The Indian Ocean, the Atlantic Ocean, the Pacific Coastlines, the Far East, who knows how many marine crafts are traveling across these vast waters at any one time, to say nothing of any of the great lakes cooling the earth’s continents. And what should happen to any one of these crafts if it were to be, quite literally, stuck in the middle of the ocean? Unless something seriously dramatic has occurred, the captain of that distressed ship is quickly able to radio out for replacement marine parts which could be airlifted from the nearest coastline at a moment’s notice.
But then again, that is rarely likely to happen these days. When last have you heard of an ocean-faring disaster occurring, to say nothing of coastline incidents? These days, the responsible merchant sea captain would have already prepared his decks and down below adequately. If an engine should blow down below, already stored replacement marine parts can be whipped up right away. In the event that there have been engine failures that could not be responded to immediately owing to the ship’s captain and crew not being prepared, you can expect to read all about it in the merchant navy news.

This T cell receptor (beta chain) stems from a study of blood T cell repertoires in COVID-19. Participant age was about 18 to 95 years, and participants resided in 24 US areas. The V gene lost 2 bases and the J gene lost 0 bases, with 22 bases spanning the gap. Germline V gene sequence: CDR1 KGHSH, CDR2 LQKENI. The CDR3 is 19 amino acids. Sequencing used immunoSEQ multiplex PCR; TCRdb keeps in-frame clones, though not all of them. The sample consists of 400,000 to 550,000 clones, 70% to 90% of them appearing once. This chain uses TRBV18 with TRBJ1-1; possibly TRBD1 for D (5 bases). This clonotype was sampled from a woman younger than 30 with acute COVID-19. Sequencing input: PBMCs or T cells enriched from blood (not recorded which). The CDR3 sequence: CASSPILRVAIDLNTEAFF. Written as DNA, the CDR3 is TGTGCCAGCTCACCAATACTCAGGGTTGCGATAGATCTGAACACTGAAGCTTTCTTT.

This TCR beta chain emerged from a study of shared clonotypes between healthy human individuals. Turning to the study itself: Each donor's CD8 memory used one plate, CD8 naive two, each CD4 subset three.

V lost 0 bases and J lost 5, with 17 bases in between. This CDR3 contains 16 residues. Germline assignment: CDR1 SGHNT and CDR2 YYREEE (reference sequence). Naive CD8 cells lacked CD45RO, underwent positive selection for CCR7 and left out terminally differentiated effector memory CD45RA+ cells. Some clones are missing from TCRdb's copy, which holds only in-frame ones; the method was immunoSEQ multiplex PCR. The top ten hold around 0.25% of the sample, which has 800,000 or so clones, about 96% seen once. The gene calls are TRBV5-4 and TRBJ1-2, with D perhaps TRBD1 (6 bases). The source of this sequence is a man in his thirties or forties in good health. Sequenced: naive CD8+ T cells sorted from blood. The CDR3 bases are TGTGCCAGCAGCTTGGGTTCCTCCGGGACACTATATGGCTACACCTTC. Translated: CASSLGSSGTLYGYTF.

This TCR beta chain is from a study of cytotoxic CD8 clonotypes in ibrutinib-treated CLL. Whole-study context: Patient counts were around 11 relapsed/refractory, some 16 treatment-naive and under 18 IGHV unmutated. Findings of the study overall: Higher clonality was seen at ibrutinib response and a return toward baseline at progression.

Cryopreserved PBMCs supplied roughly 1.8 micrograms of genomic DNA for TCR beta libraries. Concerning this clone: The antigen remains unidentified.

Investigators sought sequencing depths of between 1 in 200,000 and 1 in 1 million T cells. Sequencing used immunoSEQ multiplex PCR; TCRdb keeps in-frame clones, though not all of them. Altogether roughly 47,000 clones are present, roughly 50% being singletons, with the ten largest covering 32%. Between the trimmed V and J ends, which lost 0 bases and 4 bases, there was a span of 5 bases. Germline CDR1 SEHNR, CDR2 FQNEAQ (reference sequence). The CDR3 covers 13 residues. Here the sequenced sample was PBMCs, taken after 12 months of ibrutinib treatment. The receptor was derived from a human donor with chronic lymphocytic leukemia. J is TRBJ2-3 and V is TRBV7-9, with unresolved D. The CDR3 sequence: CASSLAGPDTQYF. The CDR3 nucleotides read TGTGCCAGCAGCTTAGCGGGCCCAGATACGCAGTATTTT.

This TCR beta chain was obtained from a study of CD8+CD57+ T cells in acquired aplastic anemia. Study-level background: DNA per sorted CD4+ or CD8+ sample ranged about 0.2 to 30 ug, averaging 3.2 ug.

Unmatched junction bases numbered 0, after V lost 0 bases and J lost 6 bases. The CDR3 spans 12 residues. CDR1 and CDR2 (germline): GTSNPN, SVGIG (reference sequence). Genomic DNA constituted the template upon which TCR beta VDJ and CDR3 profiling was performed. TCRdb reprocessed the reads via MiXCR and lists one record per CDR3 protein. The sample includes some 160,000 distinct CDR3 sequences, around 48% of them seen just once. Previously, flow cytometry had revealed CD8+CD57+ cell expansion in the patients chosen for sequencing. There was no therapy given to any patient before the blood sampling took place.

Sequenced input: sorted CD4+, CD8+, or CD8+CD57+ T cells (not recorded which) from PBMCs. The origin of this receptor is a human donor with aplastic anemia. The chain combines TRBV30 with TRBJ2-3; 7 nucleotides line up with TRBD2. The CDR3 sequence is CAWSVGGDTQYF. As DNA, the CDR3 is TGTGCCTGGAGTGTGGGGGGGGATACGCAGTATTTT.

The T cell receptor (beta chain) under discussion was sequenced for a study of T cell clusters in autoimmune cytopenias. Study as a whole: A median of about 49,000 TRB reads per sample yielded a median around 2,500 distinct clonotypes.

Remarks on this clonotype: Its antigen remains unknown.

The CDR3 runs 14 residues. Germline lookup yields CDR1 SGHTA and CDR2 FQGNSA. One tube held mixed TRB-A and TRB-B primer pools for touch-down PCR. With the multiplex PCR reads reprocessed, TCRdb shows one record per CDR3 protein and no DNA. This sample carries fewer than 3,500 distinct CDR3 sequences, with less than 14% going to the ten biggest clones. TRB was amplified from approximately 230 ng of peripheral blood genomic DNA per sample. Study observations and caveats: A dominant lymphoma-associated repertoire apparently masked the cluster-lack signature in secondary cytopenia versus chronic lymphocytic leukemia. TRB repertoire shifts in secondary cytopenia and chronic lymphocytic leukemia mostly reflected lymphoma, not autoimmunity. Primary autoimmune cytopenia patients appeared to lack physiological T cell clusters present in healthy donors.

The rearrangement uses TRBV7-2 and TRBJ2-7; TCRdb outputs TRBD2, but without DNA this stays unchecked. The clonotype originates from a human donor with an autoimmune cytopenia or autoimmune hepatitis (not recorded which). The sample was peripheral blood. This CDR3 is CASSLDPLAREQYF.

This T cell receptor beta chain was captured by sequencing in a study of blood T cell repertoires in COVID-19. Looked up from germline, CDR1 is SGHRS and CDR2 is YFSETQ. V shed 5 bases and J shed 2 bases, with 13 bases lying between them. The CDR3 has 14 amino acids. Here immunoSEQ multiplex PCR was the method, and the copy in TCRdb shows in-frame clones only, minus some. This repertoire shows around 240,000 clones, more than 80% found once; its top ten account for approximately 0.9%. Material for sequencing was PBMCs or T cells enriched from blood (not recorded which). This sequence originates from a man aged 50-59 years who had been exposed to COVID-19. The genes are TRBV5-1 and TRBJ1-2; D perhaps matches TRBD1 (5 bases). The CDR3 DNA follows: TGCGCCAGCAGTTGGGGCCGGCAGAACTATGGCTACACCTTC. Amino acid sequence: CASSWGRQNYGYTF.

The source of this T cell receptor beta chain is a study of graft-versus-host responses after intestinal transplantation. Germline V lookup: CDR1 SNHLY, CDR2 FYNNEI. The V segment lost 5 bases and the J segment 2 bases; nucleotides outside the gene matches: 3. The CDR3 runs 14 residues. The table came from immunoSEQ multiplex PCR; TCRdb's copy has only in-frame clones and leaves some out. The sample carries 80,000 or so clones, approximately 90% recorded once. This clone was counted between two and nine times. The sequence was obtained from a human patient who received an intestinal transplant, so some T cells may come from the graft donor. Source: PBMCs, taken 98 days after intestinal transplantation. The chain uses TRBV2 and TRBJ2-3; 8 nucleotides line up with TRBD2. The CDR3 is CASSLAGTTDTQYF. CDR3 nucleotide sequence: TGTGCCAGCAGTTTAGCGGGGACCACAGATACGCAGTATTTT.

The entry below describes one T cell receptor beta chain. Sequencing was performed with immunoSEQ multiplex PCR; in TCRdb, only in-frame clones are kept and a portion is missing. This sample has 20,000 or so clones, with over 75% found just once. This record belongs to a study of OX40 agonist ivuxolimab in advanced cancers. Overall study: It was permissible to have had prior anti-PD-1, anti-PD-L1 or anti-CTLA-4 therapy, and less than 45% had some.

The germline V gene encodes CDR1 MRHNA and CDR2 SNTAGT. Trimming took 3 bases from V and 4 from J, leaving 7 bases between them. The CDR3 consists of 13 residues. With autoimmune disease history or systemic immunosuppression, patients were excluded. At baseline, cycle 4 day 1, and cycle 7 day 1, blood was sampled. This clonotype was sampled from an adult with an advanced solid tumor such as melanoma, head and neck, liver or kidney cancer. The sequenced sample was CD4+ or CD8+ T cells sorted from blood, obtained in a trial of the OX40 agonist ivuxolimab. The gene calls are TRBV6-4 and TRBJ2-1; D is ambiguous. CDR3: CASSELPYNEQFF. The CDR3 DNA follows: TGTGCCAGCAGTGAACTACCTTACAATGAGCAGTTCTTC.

You can expect plenty of enquiries. And perhaps even immediate dismissals, perhaps even worse, owing to the fact that lives will be at stake, to say nothing of the countless millions in property damage on decks and below. Lloyd’s underwriters have also been forced to buckle up and tighten their belts over the last number of years. Be that as it may, there should be no excuses going forward owing to the fact that sourcing replacement marine parts if and when needed is a lot easier than it would have been in the past.